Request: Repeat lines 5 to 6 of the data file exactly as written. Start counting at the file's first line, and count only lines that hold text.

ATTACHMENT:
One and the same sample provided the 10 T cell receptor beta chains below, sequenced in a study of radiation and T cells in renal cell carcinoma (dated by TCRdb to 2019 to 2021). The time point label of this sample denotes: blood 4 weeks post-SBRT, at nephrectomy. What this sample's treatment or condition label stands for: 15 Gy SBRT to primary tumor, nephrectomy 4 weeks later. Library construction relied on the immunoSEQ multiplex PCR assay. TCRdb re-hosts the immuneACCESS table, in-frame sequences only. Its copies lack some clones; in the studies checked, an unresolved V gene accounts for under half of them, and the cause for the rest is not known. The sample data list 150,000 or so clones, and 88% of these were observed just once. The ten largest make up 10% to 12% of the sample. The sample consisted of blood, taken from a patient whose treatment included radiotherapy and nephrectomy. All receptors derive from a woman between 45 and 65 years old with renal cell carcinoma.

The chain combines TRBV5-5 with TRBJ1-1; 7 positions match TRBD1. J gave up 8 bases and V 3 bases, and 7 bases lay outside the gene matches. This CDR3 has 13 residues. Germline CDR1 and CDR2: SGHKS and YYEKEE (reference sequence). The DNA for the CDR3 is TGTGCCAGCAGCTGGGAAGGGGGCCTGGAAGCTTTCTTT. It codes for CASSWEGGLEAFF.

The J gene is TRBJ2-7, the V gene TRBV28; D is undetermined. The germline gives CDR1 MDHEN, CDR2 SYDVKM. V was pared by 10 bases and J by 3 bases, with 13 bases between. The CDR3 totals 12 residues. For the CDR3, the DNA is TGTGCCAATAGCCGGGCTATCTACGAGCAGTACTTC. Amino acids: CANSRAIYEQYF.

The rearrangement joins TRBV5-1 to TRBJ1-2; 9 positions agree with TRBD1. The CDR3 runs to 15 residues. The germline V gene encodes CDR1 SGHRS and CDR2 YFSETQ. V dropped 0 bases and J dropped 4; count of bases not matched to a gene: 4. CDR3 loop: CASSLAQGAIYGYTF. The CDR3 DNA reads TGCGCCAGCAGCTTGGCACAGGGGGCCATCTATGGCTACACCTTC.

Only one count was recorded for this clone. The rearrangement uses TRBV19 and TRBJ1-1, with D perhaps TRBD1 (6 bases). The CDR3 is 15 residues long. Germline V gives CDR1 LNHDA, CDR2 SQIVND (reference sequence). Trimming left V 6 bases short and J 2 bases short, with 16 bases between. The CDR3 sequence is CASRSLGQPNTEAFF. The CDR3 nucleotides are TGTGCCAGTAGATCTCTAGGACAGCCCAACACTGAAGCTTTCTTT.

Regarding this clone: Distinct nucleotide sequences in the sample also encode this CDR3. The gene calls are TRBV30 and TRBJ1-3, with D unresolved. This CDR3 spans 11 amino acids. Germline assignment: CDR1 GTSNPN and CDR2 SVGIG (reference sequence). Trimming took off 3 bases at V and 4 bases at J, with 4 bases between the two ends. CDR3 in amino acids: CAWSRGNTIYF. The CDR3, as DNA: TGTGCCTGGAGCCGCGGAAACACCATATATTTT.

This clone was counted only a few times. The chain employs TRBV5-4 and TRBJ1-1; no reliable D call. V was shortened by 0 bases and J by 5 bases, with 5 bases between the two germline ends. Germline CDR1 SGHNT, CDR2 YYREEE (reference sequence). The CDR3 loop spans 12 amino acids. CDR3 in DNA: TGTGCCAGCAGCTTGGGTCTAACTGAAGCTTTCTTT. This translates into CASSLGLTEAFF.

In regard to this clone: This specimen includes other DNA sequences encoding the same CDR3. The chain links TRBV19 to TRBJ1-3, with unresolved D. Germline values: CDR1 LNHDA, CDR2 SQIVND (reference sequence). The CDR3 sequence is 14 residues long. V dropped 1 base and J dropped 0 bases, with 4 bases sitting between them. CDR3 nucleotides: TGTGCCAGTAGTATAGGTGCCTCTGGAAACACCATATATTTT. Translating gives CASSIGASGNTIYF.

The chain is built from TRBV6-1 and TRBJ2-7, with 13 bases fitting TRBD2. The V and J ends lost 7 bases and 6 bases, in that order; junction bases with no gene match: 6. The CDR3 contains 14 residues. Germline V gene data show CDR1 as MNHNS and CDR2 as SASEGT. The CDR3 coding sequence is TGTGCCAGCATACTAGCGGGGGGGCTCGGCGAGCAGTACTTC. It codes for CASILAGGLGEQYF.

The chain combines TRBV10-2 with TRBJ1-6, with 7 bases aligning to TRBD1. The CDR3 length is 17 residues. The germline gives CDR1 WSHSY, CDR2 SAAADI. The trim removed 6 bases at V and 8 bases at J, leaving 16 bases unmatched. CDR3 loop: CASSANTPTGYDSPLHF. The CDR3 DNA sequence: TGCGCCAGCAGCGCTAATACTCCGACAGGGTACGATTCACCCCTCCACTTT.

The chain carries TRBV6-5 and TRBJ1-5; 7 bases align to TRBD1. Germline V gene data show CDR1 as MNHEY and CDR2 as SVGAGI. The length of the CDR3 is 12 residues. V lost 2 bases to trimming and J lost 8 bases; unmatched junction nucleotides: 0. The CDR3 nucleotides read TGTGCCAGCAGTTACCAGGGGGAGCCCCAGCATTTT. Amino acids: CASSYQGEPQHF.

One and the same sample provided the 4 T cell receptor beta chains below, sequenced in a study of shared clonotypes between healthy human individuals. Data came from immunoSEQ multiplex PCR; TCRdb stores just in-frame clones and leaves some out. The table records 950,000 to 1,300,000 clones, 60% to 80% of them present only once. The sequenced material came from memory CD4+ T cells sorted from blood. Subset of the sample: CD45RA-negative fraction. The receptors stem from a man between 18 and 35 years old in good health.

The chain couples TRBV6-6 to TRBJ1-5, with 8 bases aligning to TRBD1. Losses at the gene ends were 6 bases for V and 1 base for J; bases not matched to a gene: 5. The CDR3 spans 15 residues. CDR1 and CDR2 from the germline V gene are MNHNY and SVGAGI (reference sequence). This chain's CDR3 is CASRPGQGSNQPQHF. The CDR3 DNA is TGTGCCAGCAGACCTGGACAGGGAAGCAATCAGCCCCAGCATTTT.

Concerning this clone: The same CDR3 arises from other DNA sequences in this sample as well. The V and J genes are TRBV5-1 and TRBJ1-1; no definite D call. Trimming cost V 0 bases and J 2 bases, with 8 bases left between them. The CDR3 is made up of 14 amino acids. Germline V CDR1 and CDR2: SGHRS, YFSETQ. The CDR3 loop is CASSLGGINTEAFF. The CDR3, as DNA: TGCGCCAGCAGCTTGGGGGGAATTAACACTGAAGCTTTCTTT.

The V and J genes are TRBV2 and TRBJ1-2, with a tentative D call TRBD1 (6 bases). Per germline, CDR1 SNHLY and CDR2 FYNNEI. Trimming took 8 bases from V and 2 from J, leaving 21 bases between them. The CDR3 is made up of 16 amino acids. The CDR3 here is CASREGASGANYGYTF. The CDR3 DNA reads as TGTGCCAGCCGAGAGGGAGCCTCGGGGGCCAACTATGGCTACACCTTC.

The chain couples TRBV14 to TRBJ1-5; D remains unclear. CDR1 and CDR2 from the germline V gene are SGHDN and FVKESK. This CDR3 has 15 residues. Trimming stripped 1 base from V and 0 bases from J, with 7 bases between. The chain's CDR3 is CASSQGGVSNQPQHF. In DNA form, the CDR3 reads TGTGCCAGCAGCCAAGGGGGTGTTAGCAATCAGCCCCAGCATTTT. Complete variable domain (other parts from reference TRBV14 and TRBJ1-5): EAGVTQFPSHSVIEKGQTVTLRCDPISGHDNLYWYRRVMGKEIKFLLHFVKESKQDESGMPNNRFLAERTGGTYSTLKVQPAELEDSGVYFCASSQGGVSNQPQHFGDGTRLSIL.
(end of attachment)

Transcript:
Only one count was recorded for this clone. The rearrangement uses TRBV19 and TRBJ1-1, with D perhaps TRBD1 (6 bases). The CDR3 is 15 residues long. Germline V gives CDR1 LNHDA, CDR2 SQIVND (reference sequence). Trimming left V 6 bases short and J 2 bases short, with 16 bases between. The CDR3 sequence is CASRSLGQPNTEAFF. The CDR3 nucleotides are TGTGCCAGTAGATCTCTAGGACAGCCCAACACTGAAGCTTTCTTT.

Regarding this clone: Distinct nucleotide sequences in the sample also encode this CDR3. The gene calls are TRBV30 and TRBJ1-3, with D unresolved. This CDR3 spans 11 amino acids. Germline assignment: CDR1 GTSNPN and CDR2 SVGIG (reference sequence). Trimming took off 3 bases at V and 4 bases at J, with 4 bases between the two ends. CDR3 in amino acids: CAWSRGNTIYF. The CDR3, as DNA: TGTGCCTGGAGCCGCGGAAACACCATATATTTT.